Most importantly, Bird insists that the primary key to unlocking the meaning of Mark’s narrative is in the evangelist’s scriptural heritage (71–73). Thus, when the Holy Spirit descends on Jesus and a voice from heaven addresses him as “my son” after his baptism in Mark 1:9–11, Jesus is anointed as the Davidic ruler who will inherit the nations (Ps 2:7–9), the servant who was the object of God’s delight (Isa 42:1), and the beloved son who was to be sacrificed (Gen 22:2). Yet I would not exclude the possibility that the “good news” of Jesus the Messiah also challenged the “good news” about Augustus, the adopted son of the deified Julius Caesar and the “saviour” who brought peace to the Empire (cf. Craig Evans, “Mark’s Incipit and the Priene Calendar Inscription: From Jewish Gospel to Greco-Roman Gospel” Journal of Greco-Roman Christianity and Judaism 1 [2000]: 67-81).

Since there are three proclamations of Jesus’s divine sonship at crucial junctures in Mark’s outline (1:11; 9:7; 15:39), Bird is adamant that the first instance at Jesus’s baptism is no more an act of adoption than the latter two instances at the transfiguration and the crucifixion (80–81). However, Bird may overlook a slight yet important detail that there are no explicit signals in Mark’s text that anyone beside Jesus “saw” (εἶδεν) the vision at the baptism, while the declarations of Jesus’s divine sonship in Mark 9:7 and 15:39 were repeated for the benefit of other characters in the story. Bird may read too much into the theme of the demon’s recognition of Jesus’s divine sonship as based on their prior knowledge of his heavenly origins (78–79), for it may be rooted in nothing more than their awareness that he was the Spirit-empowered agent of God (Mark 1:24; 3:11). Finally, Bird builds a cumulative case for a divine Christology in Mark’s Gospel, from Mark’s double identification of Jesus and God as “lord” (κύριος) to Jesus’s authority to override restrictions on the Sabbath, forgive sins, and subdue the chaotic forces of nature (81–106). Bird participates in the larger scholarly debate over whether these features may be paralleled in biblical and Second Temple literature about “intermediary agents,” including exalted humans, principal angels, and divine hypostases.

Chapter 5 explores the fifth parable in the Shepherd of Hermas and the early Christian descriptions of the Ebionites and the Theodotians in the quest to find the origins of adoptionism. To focus on the Jewish Christian sect known as the Ebionites, their name derives from the Hebrew term for “poor” and signified that they judged their material poverty as a marker of religious piety. They did not see their beliefs about Jesus as incompatible with Torah observance (113–14). Little else can be securely known about them. Bird pinpoints the problem in that our information derives from the polemical reports of their Christian detractors, who alternated between picturing them as a philosophical school with a fictional founder named Ebion to employing “Ebionite” as a catch-all term for Jewish Christians (112–13). Hence, we hear of two sets of Ebionites, one group that denied the virginal conception of Jesus and the other that affirmed it (Origen, Cels. 5.61; Eusebius, Hist. Eccl. 3.27.3). Epiphanius of Salamis muddied the waters further; he assigned contradictory conceptions about Jesus to the Ebionites because he had a variety of sources in his possession that may have originated among dissimilar Jewish groups (Pan. 30). Bird contends that the Ebionites held a “possessionist” Christology, meaning that a divine spirit or angel was dwelling within Jesus since his baptism (113, 119–20), but his thesis faces the same difficulties due to our few problematic sources. Bird’s key evidence is that Irenaeus of Lyon linked the Ebionites with Cerinthus and Carpocrates, two “Gnostic” thinkers who thought that Jesus was possessed by a spiritual power that revealed otherworldly mysteries, but the similarities between them may only extend as far as the denial of the Virgin birth (Haer. 1.25.1; 26.1–2). Ultimately, Bird does not uncover any trace of adoptionism before the students of Theodotus of Byzantium who were located in Rome and arguably influenced by the imperial ideology surrounding the post-mortem deification of the emperor (121–22).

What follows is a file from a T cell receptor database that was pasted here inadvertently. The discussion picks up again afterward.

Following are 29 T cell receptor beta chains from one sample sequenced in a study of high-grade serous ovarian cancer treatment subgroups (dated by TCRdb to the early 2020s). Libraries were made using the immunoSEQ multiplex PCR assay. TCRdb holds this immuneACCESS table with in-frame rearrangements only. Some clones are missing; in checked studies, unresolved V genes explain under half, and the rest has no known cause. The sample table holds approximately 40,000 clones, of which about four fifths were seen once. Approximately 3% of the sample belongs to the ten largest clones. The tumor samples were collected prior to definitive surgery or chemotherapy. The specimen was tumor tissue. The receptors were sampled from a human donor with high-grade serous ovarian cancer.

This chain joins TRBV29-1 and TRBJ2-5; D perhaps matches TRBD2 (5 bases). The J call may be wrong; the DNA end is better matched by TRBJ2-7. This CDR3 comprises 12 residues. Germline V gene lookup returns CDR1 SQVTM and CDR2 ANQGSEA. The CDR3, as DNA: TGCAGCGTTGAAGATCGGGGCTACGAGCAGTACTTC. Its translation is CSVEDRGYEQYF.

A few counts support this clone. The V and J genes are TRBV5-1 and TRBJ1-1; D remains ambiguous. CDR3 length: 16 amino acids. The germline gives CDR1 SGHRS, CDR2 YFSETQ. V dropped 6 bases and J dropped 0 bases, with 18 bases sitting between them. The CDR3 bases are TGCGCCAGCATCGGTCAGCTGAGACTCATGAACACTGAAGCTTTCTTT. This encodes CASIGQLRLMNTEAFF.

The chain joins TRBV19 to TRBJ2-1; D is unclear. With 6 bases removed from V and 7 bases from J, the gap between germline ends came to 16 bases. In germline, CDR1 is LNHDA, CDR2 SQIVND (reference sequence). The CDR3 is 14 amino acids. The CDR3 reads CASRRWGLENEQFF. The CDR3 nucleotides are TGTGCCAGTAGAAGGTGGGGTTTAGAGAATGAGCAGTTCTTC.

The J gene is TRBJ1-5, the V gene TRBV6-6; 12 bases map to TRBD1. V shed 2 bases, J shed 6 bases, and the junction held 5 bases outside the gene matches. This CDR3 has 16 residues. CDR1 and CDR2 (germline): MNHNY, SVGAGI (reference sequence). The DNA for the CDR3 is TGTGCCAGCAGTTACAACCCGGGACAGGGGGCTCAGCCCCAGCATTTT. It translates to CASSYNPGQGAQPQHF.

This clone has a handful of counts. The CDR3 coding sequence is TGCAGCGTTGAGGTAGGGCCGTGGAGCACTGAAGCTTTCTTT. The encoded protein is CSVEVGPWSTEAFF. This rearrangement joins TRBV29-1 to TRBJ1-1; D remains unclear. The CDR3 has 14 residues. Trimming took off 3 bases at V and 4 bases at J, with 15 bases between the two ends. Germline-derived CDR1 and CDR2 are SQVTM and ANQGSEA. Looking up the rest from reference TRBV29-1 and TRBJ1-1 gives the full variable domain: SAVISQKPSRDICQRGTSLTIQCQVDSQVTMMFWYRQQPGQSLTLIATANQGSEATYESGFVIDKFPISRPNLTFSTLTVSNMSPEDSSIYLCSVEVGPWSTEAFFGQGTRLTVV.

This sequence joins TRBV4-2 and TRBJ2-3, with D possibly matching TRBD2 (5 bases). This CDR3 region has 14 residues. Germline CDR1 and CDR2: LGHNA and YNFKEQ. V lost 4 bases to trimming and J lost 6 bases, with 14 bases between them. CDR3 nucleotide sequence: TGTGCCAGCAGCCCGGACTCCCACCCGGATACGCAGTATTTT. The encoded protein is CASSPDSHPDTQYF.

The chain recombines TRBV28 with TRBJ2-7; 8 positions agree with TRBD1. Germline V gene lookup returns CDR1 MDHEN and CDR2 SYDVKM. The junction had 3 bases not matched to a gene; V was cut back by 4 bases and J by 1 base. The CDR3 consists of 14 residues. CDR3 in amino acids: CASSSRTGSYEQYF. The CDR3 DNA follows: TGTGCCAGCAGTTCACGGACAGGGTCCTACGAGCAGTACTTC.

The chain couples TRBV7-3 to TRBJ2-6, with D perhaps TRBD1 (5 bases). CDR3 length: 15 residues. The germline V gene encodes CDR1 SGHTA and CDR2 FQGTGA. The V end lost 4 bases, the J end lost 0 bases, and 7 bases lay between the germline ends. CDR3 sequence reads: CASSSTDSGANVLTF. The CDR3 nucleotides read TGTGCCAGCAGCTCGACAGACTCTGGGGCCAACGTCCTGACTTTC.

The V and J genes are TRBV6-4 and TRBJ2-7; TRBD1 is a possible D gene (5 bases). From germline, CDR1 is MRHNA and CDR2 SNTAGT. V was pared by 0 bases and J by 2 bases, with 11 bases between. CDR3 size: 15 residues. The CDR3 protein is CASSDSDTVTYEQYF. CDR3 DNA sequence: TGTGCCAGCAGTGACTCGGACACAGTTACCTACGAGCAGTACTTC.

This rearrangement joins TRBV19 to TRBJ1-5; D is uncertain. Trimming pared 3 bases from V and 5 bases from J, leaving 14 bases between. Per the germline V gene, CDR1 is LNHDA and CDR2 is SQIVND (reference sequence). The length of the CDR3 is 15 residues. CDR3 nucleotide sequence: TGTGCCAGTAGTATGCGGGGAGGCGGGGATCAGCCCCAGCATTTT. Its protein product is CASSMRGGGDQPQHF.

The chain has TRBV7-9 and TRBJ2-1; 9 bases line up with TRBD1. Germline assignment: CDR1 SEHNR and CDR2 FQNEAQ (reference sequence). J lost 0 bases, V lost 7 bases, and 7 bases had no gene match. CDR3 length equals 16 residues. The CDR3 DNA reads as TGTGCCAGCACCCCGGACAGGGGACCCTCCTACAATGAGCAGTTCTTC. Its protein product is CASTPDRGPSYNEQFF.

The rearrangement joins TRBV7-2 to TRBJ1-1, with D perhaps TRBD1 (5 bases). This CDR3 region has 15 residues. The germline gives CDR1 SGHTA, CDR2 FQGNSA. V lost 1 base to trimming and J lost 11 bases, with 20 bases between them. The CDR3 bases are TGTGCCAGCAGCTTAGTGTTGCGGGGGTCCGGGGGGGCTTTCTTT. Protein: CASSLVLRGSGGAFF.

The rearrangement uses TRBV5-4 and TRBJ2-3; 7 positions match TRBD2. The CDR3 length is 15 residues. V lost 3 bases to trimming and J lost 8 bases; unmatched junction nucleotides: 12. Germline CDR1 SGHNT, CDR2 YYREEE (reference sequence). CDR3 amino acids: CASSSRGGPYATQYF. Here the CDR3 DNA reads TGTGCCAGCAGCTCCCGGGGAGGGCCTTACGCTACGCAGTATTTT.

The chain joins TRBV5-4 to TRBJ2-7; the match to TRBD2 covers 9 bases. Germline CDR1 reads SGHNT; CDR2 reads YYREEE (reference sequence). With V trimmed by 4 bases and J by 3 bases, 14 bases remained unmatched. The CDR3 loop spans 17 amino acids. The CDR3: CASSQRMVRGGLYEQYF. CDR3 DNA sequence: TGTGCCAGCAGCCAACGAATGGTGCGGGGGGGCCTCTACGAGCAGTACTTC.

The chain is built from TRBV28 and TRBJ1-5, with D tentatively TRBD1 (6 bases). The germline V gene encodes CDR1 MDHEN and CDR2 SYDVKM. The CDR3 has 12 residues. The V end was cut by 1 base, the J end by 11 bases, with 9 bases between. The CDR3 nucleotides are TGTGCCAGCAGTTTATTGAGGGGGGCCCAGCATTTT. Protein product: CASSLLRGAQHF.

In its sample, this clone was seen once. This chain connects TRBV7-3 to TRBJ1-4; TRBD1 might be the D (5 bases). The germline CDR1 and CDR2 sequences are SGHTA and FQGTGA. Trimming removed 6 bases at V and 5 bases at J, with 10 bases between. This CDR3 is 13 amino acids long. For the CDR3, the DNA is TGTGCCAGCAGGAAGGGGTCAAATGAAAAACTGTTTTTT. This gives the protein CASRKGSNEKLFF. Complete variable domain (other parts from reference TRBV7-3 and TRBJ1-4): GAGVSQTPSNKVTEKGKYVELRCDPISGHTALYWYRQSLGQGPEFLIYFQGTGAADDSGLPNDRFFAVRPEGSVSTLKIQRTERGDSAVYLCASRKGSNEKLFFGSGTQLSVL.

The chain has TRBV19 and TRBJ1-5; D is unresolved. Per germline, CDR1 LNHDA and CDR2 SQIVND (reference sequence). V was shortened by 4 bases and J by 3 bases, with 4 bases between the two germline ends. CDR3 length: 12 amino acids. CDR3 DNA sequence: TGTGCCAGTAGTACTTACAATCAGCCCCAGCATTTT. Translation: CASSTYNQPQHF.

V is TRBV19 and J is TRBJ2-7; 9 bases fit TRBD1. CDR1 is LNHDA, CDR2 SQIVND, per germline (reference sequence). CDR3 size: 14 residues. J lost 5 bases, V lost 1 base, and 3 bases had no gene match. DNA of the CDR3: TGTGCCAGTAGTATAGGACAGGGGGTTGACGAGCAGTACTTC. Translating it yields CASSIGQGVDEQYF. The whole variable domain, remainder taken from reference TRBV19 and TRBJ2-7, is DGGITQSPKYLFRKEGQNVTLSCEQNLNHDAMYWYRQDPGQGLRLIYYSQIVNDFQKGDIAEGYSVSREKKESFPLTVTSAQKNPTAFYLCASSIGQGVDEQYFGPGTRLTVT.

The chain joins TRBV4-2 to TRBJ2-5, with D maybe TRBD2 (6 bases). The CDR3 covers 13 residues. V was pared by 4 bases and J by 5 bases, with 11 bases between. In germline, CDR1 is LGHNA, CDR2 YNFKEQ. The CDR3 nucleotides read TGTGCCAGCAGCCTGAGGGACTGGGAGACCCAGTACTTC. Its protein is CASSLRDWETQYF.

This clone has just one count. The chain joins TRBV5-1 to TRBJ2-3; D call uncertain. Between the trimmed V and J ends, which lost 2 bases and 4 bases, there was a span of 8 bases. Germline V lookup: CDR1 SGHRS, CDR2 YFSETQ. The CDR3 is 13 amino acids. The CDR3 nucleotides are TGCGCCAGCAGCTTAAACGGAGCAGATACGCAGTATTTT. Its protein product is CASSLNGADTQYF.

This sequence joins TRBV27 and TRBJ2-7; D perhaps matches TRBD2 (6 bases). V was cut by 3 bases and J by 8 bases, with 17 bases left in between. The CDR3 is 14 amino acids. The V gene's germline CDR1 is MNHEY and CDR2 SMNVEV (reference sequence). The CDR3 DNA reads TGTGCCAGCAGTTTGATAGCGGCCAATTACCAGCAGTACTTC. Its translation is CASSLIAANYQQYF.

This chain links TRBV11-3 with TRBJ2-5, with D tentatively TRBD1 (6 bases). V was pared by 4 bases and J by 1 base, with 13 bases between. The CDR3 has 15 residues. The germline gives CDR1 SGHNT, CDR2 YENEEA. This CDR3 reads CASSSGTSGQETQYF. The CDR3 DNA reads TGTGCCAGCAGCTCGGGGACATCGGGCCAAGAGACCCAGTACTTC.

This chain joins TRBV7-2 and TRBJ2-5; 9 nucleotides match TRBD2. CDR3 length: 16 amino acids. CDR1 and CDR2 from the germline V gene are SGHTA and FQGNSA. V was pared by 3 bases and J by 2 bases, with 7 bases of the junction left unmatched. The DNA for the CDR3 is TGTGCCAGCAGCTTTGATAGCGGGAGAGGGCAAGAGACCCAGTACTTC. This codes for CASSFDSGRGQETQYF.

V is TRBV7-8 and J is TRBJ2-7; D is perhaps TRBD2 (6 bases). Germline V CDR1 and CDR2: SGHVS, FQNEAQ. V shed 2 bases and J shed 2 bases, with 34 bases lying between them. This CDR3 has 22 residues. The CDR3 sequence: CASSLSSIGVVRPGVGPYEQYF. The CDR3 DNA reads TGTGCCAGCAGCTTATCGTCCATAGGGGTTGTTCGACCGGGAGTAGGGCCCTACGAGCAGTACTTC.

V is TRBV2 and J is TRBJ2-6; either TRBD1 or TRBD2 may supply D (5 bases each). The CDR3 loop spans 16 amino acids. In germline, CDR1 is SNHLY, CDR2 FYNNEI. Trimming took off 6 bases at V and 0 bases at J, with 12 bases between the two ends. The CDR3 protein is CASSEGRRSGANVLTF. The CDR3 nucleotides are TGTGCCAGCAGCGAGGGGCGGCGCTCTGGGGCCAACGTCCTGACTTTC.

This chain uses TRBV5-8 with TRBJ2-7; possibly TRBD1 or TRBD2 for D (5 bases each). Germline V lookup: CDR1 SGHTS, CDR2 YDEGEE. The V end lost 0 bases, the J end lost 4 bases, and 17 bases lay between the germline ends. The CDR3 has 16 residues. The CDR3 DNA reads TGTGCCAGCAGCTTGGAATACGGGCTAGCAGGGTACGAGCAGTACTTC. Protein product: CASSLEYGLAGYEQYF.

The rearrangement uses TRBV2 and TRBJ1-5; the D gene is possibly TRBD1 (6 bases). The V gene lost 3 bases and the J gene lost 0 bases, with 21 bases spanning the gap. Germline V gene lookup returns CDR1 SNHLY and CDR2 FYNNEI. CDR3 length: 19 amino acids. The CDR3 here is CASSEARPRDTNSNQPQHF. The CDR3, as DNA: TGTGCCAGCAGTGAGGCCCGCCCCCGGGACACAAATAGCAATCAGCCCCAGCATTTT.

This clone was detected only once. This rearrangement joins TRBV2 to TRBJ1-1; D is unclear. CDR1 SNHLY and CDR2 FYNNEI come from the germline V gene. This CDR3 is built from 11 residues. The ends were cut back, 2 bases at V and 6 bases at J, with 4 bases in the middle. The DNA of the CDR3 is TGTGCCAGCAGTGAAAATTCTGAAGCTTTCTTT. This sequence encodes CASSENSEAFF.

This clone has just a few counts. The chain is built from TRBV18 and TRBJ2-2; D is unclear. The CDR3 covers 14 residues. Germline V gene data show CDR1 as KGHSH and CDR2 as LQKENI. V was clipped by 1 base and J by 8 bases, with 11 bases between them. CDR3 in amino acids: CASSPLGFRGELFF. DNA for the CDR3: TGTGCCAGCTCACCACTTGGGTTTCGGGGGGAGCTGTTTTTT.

If “adoptionism” is defined as the apotheosis or deification of Jesus, I evaluate Bird’s thesis to be fairly compelling that this position came to its fullest expression among the Theodotians. On the other hand, I remain persuaded by Daniel Kirk’s case in his monograph A Man Attested by God (Grand Rapids: Eerdmans, 2016) that Jesus’s words and deeds in Mark’s Gospel can be understood in light of his category of “idealized human” agents. Moreover, I am not sure that Romans 1:3–4 transcends a royal, Davidic christology. Even so, other canonical writings explicitly affirm Jesus’s pre-existence and incarnation (e.g. John 1:1–18; 1 Cor 8:6; Phil 2:6–11; Col 1:15–17; Heb 1:2–3). To do justice to all the voices within the New Testament canon, Christian theologians fine-tuned their conceptualization of Jesus’s humanity and divinity with the philosophical categories available to them. One last matter that may be worthy of exploration is whether chronological priority should determine theological truth. Bird concludes with the theological axiom inherited from Athanasius of Alexandria that a creature cannot perform the function of mediating between God and humankind (128–29). One might side with Athanasius on theological grounds, regardless of the historical issues over whether adoptionism was an early way of conceiving of Jesus’s identity or a late innovation. Nonetheless, Bird’s work deserves careful attention by all who are curious about the historical and theological questions.

Michael J. Kok
The King’s University, Alberta, Canada
Michael.Kok [at]

  1. […] Son: Answering Adoptionist Christology (Eerdmans, 2017) has been posted at the online publication Reviews of Biblical and Early Christian Studies. You can get a preview of Bird’s argument in his interviews for Eerdmans and the OnScript […]

  2. […] F. Bird, Jesus the Eternal Son: Answering Adoptionist Christology. Biblical and Early Christian Studies (2017): n. […]